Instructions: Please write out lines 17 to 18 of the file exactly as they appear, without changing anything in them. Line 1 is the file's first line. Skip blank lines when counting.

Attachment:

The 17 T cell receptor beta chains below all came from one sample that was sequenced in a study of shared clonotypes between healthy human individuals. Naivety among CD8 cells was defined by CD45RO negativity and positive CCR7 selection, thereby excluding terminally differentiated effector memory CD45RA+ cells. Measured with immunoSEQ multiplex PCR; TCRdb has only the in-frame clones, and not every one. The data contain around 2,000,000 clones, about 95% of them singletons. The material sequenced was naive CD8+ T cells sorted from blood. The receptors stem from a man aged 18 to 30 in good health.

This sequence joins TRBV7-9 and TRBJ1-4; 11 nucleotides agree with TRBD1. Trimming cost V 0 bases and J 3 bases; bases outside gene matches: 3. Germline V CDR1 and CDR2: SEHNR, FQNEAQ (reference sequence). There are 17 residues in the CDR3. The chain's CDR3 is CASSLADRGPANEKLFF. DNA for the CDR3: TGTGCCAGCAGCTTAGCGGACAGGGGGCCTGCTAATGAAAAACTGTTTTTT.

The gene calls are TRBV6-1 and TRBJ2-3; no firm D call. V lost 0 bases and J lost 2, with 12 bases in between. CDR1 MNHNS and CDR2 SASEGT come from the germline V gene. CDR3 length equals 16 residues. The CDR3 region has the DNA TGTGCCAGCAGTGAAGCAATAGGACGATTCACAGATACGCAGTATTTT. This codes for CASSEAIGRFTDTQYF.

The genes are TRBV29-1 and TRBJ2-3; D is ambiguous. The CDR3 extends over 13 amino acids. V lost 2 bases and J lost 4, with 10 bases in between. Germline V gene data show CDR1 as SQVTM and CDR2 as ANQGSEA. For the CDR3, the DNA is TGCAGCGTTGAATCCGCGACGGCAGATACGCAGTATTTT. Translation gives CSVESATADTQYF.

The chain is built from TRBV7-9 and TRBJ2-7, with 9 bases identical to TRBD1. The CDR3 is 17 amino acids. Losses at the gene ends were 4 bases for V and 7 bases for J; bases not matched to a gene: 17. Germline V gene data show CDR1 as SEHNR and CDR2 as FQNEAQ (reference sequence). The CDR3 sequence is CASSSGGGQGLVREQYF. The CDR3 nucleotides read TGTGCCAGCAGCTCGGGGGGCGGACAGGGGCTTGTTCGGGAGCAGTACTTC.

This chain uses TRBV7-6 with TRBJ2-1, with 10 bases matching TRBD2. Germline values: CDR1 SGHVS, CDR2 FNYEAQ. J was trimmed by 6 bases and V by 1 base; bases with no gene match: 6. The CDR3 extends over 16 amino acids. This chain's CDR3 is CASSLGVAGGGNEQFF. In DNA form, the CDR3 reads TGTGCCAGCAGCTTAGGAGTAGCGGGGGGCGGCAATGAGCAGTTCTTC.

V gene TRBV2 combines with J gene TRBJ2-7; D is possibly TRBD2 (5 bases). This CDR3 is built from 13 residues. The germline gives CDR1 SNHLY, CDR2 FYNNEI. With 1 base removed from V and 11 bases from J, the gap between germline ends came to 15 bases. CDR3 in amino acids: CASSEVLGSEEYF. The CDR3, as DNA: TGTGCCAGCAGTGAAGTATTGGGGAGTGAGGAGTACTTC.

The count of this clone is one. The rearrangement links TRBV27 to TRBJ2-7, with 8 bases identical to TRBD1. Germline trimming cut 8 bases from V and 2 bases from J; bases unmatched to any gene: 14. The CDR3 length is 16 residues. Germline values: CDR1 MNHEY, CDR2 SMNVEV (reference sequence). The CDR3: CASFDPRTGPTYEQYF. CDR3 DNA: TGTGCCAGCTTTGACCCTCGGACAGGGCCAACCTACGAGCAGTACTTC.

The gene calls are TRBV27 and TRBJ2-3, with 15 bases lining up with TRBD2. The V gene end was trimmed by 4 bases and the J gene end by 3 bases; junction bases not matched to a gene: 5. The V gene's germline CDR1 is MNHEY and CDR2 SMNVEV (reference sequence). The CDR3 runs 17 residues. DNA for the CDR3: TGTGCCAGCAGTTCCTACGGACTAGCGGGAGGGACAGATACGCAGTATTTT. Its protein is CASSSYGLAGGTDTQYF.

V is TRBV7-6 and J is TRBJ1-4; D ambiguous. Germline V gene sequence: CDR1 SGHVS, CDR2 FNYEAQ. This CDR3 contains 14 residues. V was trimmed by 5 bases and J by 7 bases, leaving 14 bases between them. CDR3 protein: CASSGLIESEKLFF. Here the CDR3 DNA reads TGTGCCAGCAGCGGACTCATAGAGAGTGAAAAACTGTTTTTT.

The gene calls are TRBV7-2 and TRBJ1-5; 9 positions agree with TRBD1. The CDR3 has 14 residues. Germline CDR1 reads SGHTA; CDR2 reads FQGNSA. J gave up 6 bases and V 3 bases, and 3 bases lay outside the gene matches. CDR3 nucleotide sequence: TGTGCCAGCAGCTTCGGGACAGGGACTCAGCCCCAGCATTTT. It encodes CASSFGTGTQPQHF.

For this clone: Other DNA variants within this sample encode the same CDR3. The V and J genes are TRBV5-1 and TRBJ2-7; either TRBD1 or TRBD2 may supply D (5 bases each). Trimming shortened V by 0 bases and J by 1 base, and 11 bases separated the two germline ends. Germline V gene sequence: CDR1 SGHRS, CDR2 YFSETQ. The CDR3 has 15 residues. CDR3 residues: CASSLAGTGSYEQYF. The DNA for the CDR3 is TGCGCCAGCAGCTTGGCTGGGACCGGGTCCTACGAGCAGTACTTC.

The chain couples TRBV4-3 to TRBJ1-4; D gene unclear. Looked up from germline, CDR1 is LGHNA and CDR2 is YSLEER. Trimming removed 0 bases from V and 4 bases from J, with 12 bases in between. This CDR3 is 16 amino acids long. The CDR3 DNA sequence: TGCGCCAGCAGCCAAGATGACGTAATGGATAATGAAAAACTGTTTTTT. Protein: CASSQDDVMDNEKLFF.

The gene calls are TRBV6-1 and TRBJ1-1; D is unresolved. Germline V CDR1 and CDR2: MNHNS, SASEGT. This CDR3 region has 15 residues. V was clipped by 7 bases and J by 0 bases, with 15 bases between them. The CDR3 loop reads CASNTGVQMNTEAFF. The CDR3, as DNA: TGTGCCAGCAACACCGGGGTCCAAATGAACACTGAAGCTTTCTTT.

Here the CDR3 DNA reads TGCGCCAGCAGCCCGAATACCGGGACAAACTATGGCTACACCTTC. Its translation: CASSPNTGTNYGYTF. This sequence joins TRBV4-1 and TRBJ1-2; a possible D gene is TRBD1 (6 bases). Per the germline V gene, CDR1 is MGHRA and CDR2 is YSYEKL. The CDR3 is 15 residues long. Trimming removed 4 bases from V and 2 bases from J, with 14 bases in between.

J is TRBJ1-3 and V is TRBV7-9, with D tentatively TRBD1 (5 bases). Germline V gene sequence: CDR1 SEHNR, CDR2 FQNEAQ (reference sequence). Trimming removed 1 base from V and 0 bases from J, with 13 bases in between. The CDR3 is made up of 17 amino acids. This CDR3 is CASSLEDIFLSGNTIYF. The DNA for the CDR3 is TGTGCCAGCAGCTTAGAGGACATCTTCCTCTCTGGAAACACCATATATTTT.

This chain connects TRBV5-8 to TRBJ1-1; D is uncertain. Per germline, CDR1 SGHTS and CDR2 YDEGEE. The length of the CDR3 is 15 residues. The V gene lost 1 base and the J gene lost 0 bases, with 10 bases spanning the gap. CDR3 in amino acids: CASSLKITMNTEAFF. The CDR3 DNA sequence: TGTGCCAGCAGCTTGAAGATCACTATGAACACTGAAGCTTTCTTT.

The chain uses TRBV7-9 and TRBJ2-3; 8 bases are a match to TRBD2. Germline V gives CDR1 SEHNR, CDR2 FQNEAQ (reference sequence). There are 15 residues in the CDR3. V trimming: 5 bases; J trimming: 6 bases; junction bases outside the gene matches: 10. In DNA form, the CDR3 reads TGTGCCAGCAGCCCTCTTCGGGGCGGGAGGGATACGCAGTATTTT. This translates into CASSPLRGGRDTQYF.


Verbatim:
This chain connects TRBV5-8 to TRBJ1-1; D is uncertain. Per germline, CDR1 SGHTS and CDR2 YDEGEE. The length of the CDR3 is 15 residues. The V gene lost 1 base and the J gene lost 0 bases, with 10 bases spanning the gap. CDR3 in amino acids: CASSLKITMNTEAFF. The CDR3 DNA sequence: TGTGCCAGCAGCTTGAAGATCACTATGAACACTGAAGCTTTCTTT.

The chain uses TRBV7-9 and TRBJ2-3; 8 bases are a match to TRBD2. Germline V gives CDR1 SEHNR, CDR2 FQNEAQ (reference sequence). There are 15 residues in the CDR3. V trimming: 5 bases; J trimming: 6 bases; junction bases outside the gene matches: 10. In DNA form, the CDR3 reads TGTGCCAGCAGCCCTCTTCGGGGCGGGAGGGATACGCAGTATTTT. This translates into CASSPLRGGRDTQYF.